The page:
Accidentally on purpose, I spent my summer on the trail of two great murderesses, Agatha Christie and Daphne du Maurier.
Holidays are always impossible to organise here – there are so many different factions, the action lovers, the lounge lizards, the supremely lazy (me) and those who aren’t altogether convinced that holidays are the answer anyway (also me). But this summer seemed a tiny smidge easier – with murder in mind.
After spending time at Gerarld Durrell’s house in Corfu last year (now a swanky restaurant with the most amazing views) I’ve definitely got a taste for pursuing my literary heroes. I’ve already told you how my daughters and I tracked the great Dame Agatha Christie down to Torquay for a really lovely break at the Imperial Hotel, the place she immortalised in several novels. And what could be finer than looking at various deadly plants in her poisons garden at Torre Abbey, in the brilliant English sunshine?
Then you can imagine how thrilled I was when my husband said he’d managed to book the English Heritage cottage at Frenchman’s Creek. This was partly because I wasn’t listening properly and for some time, almost to the moment we arrived, I thought it was actually Daphne du Maurier’s house. It wasn’t, it was just a tiny agricultural labourer’s cottage, built halfway up the vertiginous slope leading out of Frenchman’s Creek. But the creek itself was the setting of du Maurier’s novel of the same name so that sort of sufficed. Even the lack of a dishwasher, washing machine, WiFi or more than one loo was amply compensated for by views like this:
If you’ve been to an English Heritage holiday home before, you’ll know that they’re all got up like your great aunt’s parlour – slightly uncomfortable chairs, but real fires and the same lovely set of crockery in each house (Old Chelsea) so you can pretend at having proper tea parties with sugar in a matching bowl for once. Best of all, Frenchman’s Creek is so far off the beaten track (literally – you have to leave the car right up on the main road if it’s been raining as you’ll get stuck half way up the slope and have to be towed by an irate farmer) that I managed to write 17,000 words of my latest whodunit and, indeed, get the thing pretty well finished off.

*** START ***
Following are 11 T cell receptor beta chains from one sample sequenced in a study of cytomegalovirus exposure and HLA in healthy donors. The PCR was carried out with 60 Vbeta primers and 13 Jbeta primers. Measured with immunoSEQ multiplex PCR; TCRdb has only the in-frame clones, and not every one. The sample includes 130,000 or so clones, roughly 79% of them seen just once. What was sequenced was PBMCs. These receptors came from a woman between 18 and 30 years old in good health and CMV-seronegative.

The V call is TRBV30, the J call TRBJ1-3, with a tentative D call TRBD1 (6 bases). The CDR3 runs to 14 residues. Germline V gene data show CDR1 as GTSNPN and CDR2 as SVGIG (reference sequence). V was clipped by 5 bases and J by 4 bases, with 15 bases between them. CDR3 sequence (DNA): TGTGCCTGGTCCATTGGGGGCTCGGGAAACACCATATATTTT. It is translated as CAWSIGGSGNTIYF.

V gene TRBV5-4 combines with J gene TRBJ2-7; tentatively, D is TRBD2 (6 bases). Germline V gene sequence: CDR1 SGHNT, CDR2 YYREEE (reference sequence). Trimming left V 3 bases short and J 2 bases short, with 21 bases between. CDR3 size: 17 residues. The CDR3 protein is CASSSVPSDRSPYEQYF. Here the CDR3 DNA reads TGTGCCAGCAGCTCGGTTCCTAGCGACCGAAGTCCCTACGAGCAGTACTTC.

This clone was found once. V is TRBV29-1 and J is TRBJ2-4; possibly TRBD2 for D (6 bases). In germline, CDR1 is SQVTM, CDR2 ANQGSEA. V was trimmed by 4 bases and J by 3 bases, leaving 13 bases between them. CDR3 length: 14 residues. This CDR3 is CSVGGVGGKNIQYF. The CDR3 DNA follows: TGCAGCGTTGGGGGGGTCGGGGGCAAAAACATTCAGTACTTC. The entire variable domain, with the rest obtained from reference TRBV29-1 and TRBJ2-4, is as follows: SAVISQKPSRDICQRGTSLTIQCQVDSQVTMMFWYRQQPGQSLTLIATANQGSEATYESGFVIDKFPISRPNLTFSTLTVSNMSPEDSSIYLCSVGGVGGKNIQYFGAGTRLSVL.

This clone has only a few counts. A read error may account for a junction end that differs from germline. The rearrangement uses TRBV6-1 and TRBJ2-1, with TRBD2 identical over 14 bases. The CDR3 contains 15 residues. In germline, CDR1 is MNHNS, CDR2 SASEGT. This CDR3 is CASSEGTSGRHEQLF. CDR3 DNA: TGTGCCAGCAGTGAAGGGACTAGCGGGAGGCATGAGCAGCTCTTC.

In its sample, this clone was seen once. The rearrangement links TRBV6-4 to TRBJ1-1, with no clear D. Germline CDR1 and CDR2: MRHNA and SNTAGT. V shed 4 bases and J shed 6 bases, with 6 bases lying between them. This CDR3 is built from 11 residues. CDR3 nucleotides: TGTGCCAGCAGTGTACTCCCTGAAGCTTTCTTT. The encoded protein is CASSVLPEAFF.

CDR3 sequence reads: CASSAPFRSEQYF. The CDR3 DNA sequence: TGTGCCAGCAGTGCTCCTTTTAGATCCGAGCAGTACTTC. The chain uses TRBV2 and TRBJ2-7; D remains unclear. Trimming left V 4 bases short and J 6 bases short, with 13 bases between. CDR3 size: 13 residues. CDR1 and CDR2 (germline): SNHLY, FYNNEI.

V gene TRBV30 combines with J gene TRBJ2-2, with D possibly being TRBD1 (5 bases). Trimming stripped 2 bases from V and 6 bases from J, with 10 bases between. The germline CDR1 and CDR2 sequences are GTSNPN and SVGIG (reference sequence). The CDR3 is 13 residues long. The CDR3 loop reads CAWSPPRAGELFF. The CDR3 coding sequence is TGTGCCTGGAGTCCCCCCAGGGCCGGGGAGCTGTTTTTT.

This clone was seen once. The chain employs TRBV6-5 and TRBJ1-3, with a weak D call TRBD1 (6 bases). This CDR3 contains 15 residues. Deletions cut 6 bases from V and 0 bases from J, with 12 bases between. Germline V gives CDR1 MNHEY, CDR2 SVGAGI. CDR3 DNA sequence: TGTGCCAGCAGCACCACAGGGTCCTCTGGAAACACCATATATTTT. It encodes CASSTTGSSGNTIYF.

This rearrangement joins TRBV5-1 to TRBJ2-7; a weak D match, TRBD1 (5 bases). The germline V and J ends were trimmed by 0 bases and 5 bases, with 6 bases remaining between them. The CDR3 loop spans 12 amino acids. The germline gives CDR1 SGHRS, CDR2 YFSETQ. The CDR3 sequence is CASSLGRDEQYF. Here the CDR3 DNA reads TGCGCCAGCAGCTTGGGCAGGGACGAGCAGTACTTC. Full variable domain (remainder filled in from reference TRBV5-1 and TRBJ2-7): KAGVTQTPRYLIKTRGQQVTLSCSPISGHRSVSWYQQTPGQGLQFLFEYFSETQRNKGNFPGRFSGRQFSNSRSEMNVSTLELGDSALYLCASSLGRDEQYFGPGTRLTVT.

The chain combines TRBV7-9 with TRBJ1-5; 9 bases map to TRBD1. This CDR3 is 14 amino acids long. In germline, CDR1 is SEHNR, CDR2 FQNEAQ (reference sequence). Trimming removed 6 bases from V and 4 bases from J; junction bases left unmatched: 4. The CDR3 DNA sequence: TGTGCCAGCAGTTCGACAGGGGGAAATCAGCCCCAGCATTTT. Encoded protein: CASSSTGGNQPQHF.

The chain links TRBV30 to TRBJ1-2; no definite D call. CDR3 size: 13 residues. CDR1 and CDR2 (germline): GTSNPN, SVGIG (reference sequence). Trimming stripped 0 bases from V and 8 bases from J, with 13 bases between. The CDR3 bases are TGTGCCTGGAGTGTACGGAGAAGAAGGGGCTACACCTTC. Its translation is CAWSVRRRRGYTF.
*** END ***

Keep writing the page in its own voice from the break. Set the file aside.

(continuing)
When not writing I fell hopelessly in love with nearby Helford, the most beautiful village in the world, which looks as if it has been created solely to show off the latest Farrow & Ball colour chart. On the day we arrived it was having its annual regatta, complete with fireworks exploding into the bay against a backdrop of a true smuggler’s moon. We also went to a barn dance (yes, really) and an flower and produce show which really helped me make sense of the Archers’ annual plotline that has hitherto left me cold.
The summer already seems like an age away so it’s nice to keep flicking over the photos on my phone to prove it was once warm (just that little bit too warm, if you remember) and that we did actually go…
I wonder whose footsteps we’ll be treading in next year? If you can think of any mystery writers, preferably ones who liked six-week stays in five star hotels and combined lots of sportiness with total indolence, do let me know.